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7 Winning Ways to Help Your Pet Beat the Heat

Warm weather makes you want to get outside and enjoy the summer season with friends and family, including your four-legged family members. However, hot temperatures and high humidity levels can prove deadly for your pet. To help keep your furry pal safe and cool when you’re outside during the summer, put our Island Animal Hospital team’s heat safety tips in play.

#1: Protect your pet’s paws from hot surfaces

Whether you head to a pet-friendly beach or take a jaunt around your neighborhood, the surfaces on which your four-legged friend walks are sure to be scorching. Sand and pavement soak up the sun’s rays, making the surface much hotter than the air temperature. If you can’t leave the back of your hand on the ground for 10 seconds, the surface will burn your pet’s paw pads.

When the ground is scorching hot, ensure you and your pet walk on dirt or grass, or choose to take a heavily shaded path. Another way to protect their sensitive paw pads from blistering surfaces is to consider outfitting your pet with booties, which will also come in handy during the winter, shielding their paws from snow, ice, and ice melt’s chemicals. Ensure your pet’s booties fit well, and always remove them as soon as you return indoors to prevent a moisture buildup between their toes, which can lead to problems.

#2: Groom your pet appropriately for summertime

When summer temperatures soar, many people attempt to find relief by getting a drastic haircut or shaving their beard. However, shaving off all your pet’s fur won’t help them stay cool and will, in fact, do the opposite. A well-groomed fur coat is part of your pet’s thermoregulatory system, which helps them maintain an ideal body temperature. Fluffy fur traps air next to your pet’s body, keeping it at the perfect temperature.

In addition, unkempt and matted fur will lay flat against your pet’s skin, halting the heat-dissipating process and making them much hotter. Regular brushing removes dead fur, eliminates tangles, and prevents mats, while cool-water baths keep your pet fresh, clean, and comfortable. Rather than shaving your pet down to the skin, trim long strands that are prone to tangles and mats, and brush your pet several times per week.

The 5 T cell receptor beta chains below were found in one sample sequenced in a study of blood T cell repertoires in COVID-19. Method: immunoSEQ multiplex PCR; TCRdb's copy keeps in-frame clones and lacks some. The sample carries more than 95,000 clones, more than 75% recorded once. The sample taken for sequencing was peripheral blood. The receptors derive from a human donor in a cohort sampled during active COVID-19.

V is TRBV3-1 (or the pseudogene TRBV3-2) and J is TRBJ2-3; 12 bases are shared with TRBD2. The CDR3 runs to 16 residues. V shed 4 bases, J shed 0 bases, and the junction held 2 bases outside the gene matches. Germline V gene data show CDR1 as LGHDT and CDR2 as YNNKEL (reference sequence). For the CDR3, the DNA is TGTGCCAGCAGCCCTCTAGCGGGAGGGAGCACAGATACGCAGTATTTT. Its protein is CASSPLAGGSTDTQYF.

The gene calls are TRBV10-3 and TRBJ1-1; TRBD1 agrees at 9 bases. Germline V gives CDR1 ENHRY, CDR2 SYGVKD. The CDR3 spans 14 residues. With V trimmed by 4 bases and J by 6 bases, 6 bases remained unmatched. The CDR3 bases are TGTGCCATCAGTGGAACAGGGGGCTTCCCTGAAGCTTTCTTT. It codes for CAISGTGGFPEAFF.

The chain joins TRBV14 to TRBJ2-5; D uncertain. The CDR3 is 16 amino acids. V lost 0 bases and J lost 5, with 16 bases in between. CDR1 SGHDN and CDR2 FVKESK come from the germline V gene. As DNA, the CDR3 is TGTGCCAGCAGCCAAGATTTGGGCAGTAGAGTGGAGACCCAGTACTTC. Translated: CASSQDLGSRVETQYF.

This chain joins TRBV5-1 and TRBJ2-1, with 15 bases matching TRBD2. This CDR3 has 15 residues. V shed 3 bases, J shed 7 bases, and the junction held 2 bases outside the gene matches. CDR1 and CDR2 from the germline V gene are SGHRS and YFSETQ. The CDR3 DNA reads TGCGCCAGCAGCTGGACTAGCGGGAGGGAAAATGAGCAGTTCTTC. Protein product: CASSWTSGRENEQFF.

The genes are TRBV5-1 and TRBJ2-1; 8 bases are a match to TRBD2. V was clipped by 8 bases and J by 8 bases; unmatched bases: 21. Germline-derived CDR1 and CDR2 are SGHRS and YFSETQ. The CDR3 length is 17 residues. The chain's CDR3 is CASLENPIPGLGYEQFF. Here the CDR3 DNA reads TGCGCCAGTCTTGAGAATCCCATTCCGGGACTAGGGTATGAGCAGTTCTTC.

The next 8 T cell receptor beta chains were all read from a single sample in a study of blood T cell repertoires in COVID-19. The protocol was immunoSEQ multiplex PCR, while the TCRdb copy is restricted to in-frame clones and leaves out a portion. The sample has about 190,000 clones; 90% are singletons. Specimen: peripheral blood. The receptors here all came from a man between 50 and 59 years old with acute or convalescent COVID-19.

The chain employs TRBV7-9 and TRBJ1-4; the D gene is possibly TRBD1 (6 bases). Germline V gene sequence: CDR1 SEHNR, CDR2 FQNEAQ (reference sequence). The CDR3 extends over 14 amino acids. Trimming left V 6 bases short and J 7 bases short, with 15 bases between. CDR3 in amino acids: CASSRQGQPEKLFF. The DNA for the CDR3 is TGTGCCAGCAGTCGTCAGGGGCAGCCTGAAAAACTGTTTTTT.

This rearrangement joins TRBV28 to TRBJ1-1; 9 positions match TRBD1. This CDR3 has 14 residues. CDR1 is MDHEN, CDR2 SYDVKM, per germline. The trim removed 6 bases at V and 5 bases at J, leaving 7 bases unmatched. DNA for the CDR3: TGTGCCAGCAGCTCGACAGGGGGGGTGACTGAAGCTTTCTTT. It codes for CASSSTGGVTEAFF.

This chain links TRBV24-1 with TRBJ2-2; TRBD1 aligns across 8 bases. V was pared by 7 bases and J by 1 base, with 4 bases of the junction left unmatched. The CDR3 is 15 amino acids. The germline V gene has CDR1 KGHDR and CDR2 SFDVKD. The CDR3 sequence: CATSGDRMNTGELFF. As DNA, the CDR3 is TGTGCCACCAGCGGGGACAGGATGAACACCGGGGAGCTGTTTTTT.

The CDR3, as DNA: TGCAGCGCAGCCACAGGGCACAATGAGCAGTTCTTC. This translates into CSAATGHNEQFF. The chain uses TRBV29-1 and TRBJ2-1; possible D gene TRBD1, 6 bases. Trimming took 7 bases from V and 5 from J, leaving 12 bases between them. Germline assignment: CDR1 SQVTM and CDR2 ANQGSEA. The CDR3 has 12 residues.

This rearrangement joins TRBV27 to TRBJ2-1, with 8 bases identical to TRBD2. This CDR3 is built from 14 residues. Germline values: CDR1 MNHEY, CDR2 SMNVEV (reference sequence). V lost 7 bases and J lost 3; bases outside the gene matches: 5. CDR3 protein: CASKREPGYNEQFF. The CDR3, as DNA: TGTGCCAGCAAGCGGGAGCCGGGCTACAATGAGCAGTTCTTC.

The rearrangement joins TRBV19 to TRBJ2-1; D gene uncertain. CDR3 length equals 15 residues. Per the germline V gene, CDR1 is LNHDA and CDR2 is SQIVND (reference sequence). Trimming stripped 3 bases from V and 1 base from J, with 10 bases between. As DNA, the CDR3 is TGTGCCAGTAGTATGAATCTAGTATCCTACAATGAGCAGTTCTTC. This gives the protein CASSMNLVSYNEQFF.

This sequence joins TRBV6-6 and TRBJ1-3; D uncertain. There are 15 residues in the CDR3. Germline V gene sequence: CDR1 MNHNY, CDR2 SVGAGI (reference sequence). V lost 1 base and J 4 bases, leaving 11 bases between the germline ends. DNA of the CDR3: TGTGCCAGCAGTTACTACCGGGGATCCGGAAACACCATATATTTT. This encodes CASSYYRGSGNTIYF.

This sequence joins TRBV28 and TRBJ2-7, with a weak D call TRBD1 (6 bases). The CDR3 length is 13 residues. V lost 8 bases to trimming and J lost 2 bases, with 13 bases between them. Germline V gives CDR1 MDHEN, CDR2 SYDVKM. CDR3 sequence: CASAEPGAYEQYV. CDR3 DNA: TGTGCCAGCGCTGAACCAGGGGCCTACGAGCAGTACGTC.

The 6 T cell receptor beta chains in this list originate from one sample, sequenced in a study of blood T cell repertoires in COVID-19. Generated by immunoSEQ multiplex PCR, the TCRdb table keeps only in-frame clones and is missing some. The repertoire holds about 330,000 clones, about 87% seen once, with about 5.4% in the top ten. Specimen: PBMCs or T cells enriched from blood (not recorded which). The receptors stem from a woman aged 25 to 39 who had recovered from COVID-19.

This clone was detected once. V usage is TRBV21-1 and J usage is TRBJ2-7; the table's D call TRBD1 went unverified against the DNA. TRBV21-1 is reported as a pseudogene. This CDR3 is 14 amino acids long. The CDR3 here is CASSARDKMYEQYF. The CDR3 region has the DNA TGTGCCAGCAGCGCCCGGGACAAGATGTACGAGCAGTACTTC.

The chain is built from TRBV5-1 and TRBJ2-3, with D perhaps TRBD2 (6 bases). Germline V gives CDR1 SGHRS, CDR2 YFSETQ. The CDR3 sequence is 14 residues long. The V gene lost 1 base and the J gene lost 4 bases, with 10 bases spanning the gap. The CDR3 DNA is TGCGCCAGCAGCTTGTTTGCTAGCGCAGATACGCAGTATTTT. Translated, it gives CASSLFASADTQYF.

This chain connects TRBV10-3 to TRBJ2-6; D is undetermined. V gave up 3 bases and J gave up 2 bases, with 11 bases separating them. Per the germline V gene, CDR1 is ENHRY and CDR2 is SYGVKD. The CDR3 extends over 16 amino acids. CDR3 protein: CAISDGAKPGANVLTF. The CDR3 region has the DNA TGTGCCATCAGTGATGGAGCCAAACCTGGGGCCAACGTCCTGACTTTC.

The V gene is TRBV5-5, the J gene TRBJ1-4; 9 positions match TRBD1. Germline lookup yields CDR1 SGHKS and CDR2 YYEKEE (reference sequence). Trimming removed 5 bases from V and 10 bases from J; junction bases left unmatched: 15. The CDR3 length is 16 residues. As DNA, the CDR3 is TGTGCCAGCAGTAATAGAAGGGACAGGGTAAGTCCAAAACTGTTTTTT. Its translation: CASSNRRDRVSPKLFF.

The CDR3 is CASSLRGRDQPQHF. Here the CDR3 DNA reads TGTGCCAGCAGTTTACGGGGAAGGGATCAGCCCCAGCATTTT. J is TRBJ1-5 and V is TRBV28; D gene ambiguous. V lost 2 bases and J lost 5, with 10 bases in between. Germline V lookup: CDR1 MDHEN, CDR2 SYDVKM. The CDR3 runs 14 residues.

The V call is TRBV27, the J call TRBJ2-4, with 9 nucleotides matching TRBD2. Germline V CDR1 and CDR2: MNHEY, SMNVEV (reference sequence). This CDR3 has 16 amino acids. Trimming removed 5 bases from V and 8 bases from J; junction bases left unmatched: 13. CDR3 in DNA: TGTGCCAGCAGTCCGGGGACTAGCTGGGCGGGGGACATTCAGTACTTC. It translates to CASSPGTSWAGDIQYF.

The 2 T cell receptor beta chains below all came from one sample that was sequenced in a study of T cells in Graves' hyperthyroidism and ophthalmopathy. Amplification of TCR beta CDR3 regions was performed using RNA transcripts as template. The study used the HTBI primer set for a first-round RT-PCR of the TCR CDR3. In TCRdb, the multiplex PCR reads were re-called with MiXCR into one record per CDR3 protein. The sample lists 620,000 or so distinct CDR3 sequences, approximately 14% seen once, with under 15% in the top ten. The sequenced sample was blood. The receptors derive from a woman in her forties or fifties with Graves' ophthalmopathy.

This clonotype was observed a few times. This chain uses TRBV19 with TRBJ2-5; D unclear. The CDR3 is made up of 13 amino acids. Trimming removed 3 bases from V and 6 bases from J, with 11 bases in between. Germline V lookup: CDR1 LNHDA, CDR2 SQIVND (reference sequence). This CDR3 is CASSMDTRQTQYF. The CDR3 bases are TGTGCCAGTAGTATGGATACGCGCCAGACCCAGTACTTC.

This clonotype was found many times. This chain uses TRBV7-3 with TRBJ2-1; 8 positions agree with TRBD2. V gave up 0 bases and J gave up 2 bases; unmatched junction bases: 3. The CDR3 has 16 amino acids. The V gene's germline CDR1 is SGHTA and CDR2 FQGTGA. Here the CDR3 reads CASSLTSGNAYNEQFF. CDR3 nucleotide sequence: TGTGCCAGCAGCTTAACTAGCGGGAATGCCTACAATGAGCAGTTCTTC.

#3: Encourage your pet to drink an adequate amount of fluids

Many pets fail to drink as much as they should to stay adequately hydrated, especially when they are having fun outside. Encourage your furry pal to drink fluids by giving them a pet drinking fountain, adding a tiny amount of no-salt chicken broth to their water, or tossing ice cubes into their bowl. Swapping out some dry kibble for canned food can also boost your pet’s water intake and minimize dehydration during the hot summer months.

#4: Allow your pet to cool off in shallow water

Splashing around in a pool, pond, or lake is a great way for your furry pal to stay cool when the temperature skyrockets, but unless you know your pet is a champion doggy paddler, only allow them to play in shallow water. Pets can quickly panic when their paws no longer touch the ground, so outfit your pet in a safety vest and stay close to their side while swimming. You can eliminate a water emergency risk by setting up your pet with a few inches of water in a wading pool. They can safely splash and “dive” for toys while they keep their feet firmly planted on the wading pool’s bottom.

#5: Ensure your pet stays in the shade

While the sun’s warmth can be soothing and relaxing, too much direct sunlight can cause your pet to overheat and increase their skin cancer risk. Light-colored cats are most susceptible to developing squamous cell carcinoma when they spend too much time in the sun, such as lying for hours in a sunny window, so take steps to reduce your pet’s sun exposure, whether outdoors or indoors. Apply a pet-safe sunscreen to areas with thin fur, and keep your pet in the shade whenever possible.

#6: Keep your pet’s outdoor activity time short

Some dogs will run and play until they literally drop from exhaustion, making this intense drive dangerous when the temperature is high. If your pet doesn’t know when to take a break, stop encouraging them, put away the ball, and head inside to cool off and relax.

#7: Watch for heatstroke signs in your pet

Left untreated, heat stress can rapidly develop into heatstroke, and your pet can ultimately die. To prevent your pet from developing this deadly condition, monitor them closely. A pet who is overheating pants much more heavily than normal, with their drool becoming thick and ropy. If your pet exhibits these initial overheating signs, head into your air-conditioned house, offer them fresh water, and assist with their body’s heat dissipation by pointing a high-powered fan at them while they are in a tepid bath. Remember, your pet will develop heatstroke if they continue to overheat, so ensure your four-legged friend gets emergency veterinary care if they exhibit any of the following heatstroke signs: 

  • Weakness
  • Disorientation
  • Stumbling while walking
  • Vomiting
  • Diarrhea
  • Collapse
  • Seizures

Overheating is a serious, potentially fatal problem that can ruin your pet’s summertime fun. If your four-legged friend shows heatstroke signs, seek evaluation and treatment right away with our Island Animal Hospital team. Give us a call to let us know you’re on the way.

By |2024-02-14T23:52:09+00:00July 17th, 2023|Uncategorized|0 Comments

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